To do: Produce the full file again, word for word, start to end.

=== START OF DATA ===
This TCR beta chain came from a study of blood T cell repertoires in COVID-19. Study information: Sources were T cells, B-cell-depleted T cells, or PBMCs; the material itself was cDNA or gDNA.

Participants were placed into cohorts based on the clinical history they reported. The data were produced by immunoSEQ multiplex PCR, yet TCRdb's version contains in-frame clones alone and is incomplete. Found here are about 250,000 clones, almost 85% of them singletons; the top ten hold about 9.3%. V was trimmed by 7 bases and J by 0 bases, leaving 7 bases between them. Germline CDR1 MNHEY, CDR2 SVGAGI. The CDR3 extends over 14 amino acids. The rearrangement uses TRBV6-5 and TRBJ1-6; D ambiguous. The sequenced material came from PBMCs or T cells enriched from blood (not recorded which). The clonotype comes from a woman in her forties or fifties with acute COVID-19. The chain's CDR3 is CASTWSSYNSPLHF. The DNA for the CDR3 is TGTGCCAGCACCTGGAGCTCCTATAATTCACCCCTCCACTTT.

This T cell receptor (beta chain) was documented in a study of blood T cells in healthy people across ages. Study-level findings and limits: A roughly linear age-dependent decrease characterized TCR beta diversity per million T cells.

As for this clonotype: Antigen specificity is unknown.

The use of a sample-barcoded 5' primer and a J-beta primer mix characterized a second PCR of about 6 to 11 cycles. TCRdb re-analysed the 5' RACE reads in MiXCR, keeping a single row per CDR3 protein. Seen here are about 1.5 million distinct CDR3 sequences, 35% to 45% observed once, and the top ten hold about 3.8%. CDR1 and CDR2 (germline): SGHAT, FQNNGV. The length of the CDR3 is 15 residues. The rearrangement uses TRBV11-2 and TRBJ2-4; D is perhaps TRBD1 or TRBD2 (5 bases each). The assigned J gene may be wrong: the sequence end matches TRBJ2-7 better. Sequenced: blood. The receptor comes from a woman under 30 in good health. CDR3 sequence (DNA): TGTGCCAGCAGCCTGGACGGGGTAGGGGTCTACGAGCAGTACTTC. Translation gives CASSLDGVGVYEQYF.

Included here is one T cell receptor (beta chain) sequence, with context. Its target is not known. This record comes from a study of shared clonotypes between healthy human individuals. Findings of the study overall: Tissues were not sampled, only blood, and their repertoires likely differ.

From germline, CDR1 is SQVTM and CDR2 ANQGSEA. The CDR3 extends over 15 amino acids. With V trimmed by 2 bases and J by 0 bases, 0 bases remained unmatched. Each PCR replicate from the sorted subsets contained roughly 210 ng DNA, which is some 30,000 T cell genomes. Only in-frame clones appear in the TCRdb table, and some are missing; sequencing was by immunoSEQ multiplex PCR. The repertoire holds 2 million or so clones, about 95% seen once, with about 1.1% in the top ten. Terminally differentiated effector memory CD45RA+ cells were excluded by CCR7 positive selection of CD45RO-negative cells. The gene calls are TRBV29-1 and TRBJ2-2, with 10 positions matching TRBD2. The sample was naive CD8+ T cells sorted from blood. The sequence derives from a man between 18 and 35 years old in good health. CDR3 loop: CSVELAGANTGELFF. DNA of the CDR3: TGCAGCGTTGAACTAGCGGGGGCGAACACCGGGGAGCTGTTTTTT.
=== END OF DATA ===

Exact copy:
This TCR beta chain came from a study of blood T cell repertoires in COVID-19. Study information: Sources were T cells, B-cell-depleted T cells, or PBMCs; the material itself was cDNA or gDNA.

Participants were placed into cohorts based on the clinical history they reported. The data were produced by immunoSEQ multiplex PCR, yet TCRdb's version contains in-frame clones alone and is incomplete. Found here are about 250,000 clones, almost 85% of them singletons; the top ten hold about 9.3%. V was trimmed by 7 bases and J by 0 bases, leaving 7 bases between them. Germline CDR1 MNHEY, CDR2 SVGAGI. The CDR3 extends over 14 amino acids. The rearrangement uses TRBV6-5 and TRBJ1-6; D ambiguous. The sequenced material came from PBMCs or T cells enriched from blood (not recorded which). The clonotype comes from a woman in her forties or fifties with acute COVID-19. The chain's CDR3 is CASTWSSYNSPLHF. The DNA for the CDR3 is TGTGCCAGCACCTGGAGCTCCTATAATTCACCCCTCCACTTT.

This T cell receptor (beta chain) was documented in a study of blood T cells in healthy people across ages. Study-level findings and limits: A roughly linear age-dependent decrease characterized TCR beta diversity per million T cells.

As for this clonotype: Antigen specificity is unknown.

The use of a sample-barcoded 5' primer and a J-beta primer mix characterized a second PCR of about 6 to 11 cycles. TCRdb re-analysed the 5' RACE reads in MiXCR, keeping a single row per CDR3 protein. Seen here are about 1.5 million distinct CDR3 sequences, 35% to 45% observed once, and the top ten hold about 3.8%. CDR1 and CDR2 (germline): SGHAT, FQNNGV. The length of the CDR3 is 15 residues. The rearrangement uses TRBV11-2 and TRBJ2-4; D is perhaps TRBD1 or TRBD2 (5 bases each). The assigned J gene may be wrong: the sequence end matches TRBJ2-7 better. Sequenced: blood. The receptor comes from a woman under 30 in good health. CDR3 sequence (DNA): TGTGCCAGCAGCCTGGACGGGGTAGGGGTCTACGAGCAGTACTTC. Translation gives CASSLDGVGVYEQYF.

Included here is one T cell receptor (beta chain) sequence, with context. Its target is not known. This record comes from a study of shared clonotypes between healthy human individuals. Findings of the study overall: Tissues were not sampled, only blood, and their repertoires likely differ.

From germline, CDR1 is SQVTM and CDR2 ANQGSEA. The CDR3 extends over 15 amino acids. With V trimmed by 2 bases and J by 0 bases, 0 bases remained unmatched. Each PCR replicate from the sorted subsets contained roughly 210 ng DNA, which is some 30,000 T cell genomes. Only in-frame clones appear in the TCRdb table, and some are missing; sequencing was by immunoSEQ multiplex PCR. The repertoire holds 2 million or so clones, about 95% seen once, with about 1.1% in the top ten. Terminally differentiated effector memory CD45RA+ cells were excluded by CCR7 positive selection of CD45RO-negative cells. The gene calls are TRBV29-1 and TRBJ2-2, with 10 positions matching TRBD2. The sample was naive CD8+ T cells sorted from blood. The sequence derives from a man between 18 and 35 years old in good health. CDR3 loop: CSVELAGANTGELFF. DNA of the CDR3: TGCAGCGTTGAACTAGCGGGGGCGAACACCGGGGAGCTGTTTTTT.